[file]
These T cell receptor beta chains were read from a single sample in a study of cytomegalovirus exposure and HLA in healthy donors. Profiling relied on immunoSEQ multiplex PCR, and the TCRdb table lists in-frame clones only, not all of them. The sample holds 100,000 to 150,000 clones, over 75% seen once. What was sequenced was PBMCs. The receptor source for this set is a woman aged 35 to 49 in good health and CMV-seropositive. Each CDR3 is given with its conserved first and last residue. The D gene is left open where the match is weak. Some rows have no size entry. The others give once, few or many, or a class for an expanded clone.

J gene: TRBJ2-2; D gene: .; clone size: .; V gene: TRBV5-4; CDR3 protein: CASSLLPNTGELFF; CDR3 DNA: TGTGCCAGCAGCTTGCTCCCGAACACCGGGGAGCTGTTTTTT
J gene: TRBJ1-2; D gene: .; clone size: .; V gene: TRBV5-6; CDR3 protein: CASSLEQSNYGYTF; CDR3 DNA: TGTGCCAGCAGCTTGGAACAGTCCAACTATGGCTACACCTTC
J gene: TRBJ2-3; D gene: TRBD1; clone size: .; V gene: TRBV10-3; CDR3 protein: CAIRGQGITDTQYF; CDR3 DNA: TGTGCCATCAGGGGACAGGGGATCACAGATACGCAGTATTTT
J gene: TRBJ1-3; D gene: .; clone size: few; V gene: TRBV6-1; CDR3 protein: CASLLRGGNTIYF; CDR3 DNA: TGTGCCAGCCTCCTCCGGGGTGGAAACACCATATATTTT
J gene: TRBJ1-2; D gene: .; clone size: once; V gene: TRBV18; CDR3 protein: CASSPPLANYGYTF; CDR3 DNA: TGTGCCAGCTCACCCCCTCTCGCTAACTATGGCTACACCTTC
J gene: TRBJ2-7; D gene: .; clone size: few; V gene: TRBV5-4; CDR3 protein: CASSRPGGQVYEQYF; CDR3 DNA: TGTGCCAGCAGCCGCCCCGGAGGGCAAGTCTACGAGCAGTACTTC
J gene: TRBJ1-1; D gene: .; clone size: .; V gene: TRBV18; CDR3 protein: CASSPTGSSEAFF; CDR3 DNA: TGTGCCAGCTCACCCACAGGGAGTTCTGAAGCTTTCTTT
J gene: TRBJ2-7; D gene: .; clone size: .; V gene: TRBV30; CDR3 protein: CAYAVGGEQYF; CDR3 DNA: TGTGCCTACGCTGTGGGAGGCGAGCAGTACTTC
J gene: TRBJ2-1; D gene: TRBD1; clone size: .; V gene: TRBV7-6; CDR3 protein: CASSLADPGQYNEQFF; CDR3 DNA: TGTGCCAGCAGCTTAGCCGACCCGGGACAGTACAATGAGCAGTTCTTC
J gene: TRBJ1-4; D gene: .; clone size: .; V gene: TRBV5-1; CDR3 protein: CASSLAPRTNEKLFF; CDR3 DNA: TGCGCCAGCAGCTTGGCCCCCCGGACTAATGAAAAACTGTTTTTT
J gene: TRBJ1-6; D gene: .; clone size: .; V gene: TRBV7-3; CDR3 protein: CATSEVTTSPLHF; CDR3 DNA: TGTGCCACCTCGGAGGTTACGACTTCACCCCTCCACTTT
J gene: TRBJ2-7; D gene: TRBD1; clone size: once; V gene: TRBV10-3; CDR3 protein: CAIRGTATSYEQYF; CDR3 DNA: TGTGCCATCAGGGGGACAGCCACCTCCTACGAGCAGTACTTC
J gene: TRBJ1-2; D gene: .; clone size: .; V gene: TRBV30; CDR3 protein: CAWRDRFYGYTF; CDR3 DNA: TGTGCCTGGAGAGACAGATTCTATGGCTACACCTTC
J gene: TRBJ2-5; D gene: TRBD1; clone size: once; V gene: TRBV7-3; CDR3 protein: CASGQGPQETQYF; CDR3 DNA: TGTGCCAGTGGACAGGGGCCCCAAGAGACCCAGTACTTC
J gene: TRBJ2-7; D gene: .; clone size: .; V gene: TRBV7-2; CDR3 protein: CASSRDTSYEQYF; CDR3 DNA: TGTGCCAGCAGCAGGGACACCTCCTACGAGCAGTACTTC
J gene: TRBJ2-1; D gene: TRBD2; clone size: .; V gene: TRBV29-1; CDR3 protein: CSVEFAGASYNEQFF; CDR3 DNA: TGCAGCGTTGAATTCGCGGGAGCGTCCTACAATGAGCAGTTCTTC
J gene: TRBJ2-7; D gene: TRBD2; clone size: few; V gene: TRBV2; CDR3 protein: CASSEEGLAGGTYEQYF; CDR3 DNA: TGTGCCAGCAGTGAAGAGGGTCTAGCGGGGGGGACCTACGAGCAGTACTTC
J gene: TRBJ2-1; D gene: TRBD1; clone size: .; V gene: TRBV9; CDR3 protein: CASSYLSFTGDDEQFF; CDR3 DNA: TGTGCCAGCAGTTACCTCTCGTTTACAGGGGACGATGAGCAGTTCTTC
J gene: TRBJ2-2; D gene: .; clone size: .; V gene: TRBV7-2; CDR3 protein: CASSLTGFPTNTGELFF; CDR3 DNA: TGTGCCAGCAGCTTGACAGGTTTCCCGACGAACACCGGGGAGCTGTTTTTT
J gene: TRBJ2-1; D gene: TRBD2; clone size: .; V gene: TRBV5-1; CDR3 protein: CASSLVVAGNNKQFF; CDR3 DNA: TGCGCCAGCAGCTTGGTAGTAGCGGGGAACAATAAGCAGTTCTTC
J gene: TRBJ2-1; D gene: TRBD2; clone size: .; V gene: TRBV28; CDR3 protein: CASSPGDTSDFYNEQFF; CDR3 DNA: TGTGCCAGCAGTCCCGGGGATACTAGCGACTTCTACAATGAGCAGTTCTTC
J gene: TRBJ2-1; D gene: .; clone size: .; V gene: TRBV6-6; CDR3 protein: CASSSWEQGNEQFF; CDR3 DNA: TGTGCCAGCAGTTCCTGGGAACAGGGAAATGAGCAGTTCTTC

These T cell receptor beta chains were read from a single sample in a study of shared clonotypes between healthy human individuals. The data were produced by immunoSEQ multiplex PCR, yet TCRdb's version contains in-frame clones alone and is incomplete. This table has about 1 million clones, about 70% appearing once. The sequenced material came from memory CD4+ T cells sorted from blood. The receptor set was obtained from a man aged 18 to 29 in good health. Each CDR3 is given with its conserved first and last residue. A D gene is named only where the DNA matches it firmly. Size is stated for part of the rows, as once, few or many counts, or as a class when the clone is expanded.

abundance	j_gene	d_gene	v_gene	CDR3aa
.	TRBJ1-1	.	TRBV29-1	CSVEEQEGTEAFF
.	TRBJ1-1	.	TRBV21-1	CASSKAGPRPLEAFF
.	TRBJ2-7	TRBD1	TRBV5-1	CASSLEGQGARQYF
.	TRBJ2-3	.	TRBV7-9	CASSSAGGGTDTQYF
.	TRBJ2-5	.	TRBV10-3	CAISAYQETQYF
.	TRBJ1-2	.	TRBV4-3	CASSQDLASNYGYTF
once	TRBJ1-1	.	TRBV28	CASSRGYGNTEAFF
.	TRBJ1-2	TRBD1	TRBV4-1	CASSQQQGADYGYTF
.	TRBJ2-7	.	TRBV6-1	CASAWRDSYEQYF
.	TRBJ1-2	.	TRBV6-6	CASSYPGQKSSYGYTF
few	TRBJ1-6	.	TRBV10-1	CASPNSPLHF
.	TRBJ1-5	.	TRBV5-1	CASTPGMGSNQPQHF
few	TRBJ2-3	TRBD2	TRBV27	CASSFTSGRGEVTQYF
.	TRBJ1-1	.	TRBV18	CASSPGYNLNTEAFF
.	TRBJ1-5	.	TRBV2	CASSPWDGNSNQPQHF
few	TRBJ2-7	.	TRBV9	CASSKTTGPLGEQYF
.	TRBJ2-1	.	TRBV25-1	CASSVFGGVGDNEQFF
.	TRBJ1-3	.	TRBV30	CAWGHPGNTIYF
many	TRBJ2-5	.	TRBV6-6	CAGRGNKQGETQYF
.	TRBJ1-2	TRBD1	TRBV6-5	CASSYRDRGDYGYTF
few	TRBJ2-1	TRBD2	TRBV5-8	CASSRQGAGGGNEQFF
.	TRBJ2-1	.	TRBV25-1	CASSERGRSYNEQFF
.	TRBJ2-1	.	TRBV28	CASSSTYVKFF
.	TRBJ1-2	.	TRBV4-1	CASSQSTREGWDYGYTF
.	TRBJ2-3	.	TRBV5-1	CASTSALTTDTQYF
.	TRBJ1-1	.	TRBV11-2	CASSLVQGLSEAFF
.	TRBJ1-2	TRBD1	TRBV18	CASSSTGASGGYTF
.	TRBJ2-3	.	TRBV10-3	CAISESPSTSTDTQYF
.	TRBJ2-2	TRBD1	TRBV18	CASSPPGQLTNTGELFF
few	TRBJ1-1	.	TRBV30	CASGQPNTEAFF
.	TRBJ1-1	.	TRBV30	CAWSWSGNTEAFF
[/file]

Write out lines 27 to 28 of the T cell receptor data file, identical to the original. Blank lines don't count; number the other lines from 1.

.	TRBJ1-1	.	TRBV21-1	CASSKAGPRPLEAFF
.	TRBJ2-7	TRBD1	TRBV5-1	CASSLEGQGARQYF